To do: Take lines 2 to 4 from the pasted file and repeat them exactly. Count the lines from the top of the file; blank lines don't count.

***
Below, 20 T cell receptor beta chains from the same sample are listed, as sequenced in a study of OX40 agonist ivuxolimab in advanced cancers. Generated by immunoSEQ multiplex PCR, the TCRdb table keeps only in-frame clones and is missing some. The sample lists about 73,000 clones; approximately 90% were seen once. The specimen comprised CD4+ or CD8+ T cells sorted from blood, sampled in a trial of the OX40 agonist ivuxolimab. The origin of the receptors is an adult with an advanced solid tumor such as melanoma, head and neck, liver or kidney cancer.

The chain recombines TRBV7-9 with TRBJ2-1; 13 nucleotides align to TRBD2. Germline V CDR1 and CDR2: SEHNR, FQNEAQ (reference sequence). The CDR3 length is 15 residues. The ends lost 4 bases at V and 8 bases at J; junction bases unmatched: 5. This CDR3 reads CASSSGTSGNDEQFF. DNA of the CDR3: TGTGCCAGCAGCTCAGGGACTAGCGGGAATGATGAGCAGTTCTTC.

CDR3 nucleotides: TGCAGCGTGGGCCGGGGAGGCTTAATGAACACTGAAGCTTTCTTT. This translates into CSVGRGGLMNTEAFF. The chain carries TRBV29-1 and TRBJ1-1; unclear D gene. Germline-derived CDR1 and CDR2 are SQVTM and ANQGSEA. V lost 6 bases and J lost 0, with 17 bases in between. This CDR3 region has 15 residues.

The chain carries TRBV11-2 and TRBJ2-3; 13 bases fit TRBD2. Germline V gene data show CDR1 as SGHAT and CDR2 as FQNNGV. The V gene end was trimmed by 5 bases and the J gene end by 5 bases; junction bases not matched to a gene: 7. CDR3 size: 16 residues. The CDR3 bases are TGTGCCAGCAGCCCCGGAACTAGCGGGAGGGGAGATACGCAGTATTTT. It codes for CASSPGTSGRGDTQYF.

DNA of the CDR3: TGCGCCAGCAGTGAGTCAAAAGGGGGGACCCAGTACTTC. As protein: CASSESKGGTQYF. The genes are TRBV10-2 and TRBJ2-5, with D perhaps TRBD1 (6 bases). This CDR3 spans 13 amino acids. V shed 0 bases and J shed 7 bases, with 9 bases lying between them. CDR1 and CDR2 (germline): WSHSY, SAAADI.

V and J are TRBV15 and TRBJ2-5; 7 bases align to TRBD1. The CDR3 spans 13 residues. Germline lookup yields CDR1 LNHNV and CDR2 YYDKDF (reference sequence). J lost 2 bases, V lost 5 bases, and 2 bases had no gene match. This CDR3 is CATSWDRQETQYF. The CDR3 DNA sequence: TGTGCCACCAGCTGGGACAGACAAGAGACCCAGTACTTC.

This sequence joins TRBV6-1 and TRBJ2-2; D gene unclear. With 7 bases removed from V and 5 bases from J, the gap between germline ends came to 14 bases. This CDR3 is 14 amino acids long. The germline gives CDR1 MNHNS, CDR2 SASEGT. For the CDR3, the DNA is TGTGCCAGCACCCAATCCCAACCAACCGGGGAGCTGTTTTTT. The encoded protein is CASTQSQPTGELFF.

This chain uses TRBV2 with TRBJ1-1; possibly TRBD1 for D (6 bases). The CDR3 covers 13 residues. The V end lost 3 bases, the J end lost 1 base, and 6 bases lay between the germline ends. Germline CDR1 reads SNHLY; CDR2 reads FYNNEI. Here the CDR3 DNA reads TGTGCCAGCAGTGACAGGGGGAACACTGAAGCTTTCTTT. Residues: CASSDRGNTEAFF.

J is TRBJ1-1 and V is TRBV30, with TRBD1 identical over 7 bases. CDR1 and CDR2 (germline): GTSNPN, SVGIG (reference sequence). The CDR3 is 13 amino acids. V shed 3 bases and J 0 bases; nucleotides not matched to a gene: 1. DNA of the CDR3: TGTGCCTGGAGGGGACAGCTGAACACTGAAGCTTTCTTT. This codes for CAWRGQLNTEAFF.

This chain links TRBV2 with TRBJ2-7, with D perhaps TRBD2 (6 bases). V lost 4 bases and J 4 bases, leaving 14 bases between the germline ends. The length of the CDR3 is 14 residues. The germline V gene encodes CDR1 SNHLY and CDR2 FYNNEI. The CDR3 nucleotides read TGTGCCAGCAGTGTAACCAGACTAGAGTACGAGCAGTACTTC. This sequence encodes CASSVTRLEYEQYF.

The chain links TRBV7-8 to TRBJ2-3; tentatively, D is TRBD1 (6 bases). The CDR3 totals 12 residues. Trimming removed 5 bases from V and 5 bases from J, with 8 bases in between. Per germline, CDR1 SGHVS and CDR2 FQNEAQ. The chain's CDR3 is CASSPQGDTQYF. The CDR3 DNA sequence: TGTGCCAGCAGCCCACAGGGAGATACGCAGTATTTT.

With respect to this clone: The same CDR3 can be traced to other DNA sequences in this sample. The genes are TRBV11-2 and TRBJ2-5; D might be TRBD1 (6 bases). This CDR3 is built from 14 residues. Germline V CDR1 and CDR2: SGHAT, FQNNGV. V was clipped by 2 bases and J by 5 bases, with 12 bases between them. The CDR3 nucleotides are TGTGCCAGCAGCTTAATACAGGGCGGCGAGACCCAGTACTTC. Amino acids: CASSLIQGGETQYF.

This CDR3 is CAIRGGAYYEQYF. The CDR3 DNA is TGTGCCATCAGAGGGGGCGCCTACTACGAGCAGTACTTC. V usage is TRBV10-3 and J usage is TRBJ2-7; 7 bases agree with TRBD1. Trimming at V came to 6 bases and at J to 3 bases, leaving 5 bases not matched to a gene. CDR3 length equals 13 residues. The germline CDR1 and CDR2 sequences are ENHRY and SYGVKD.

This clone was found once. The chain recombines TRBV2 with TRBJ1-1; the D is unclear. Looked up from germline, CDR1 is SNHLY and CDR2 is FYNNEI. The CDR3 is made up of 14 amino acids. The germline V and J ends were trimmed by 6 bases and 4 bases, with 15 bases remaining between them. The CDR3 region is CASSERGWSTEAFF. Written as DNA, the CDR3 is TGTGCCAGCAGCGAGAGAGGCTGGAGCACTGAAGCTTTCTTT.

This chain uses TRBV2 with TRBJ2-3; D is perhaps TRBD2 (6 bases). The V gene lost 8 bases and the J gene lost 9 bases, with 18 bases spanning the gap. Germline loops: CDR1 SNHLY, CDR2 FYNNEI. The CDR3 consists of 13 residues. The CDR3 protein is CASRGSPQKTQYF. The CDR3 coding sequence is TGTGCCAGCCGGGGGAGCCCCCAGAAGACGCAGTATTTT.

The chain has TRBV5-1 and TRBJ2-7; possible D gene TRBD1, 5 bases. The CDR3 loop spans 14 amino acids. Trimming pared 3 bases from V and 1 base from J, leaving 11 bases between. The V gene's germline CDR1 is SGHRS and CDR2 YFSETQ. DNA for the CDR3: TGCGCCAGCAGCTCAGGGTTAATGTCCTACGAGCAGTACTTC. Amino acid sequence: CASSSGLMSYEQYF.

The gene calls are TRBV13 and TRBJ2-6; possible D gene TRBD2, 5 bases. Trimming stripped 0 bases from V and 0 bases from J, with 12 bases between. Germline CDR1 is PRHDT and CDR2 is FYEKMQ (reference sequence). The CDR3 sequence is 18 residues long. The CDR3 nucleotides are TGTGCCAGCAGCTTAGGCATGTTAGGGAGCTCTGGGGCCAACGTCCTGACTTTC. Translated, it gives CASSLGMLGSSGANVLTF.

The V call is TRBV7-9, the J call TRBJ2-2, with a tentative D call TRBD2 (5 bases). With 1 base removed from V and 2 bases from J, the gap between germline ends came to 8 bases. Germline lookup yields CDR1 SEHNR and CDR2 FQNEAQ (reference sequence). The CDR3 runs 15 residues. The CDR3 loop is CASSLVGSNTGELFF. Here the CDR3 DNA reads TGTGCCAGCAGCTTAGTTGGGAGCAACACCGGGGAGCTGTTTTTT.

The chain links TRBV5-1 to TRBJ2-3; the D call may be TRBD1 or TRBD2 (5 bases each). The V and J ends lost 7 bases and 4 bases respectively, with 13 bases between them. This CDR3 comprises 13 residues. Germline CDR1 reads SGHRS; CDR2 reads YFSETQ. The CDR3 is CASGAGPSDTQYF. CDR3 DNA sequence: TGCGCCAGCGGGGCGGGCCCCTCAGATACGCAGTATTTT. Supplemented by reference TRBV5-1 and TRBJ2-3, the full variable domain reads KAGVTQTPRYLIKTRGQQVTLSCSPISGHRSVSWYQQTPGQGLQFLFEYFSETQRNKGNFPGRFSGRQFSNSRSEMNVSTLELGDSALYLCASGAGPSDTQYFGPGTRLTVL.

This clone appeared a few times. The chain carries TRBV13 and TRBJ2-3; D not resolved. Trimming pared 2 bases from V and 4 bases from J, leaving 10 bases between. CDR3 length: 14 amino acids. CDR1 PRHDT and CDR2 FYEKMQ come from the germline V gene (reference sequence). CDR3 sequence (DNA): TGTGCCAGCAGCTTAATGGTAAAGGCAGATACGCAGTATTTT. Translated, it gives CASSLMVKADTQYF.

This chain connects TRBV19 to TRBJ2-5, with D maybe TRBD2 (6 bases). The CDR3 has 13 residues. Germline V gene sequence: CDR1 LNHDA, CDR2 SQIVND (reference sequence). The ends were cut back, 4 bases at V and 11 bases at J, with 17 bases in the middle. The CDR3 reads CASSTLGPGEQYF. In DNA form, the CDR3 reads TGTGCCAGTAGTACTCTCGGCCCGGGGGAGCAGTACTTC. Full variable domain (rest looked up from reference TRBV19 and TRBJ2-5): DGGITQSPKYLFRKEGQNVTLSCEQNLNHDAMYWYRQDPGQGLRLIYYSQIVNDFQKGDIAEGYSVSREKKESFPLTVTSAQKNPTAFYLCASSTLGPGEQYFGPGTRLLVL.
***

The chain recombines TRBV7-9 with TRBJ2-1; 13 nucleotides align to TRBD2. Germline V CDR1 and CDR2: SEHNR, FQNEAQ (reference sequence). The CDR3 length is 15 residues. The ends lost 4 bases at V and 8 bases at J; junction bases unmatched: 5. This CDR3 reads CASSSGTSGNDEQFF. DNA of the CDR3: TGTGCCAGCAGCTCAGGGACTAGCGGGAATGATGAGCAGTTCTTC.

CDR3 nucleotides: TGCAGCGTGGGCCGGGGAGGCTTAATGAACACTGAAGCTTTCTTT. This translates into CSVGRGGLMNTEAFF. The chain carries TRBV29-1 and TRBJ1-1; unclear D gene. Germline-derived CDR1 and CDR2 are SQVTM and ANQGSEA. V lost 6 bases and J lost 0, with 17 bases in between. This CDR3 region has 15 residues.

The chain carries TRBV11-2 and TRBJ2-3; 13 bases fit TRBD2. Germline V gene data show CDR1 as SGHAT and CDR2 as FQNNGV. The V gene end was trimmed by 5 bases and the J gene end by 5 bases; junction bases not matched to a gene: 7. CDR3 size: 16 residues. The CDR3 bases are TGTGCCAGCAGCCCCGGAACTAGCGGGAGGGGAGATACGCAGTATTTT. It codes for CASSPGTSGRGDTQYF.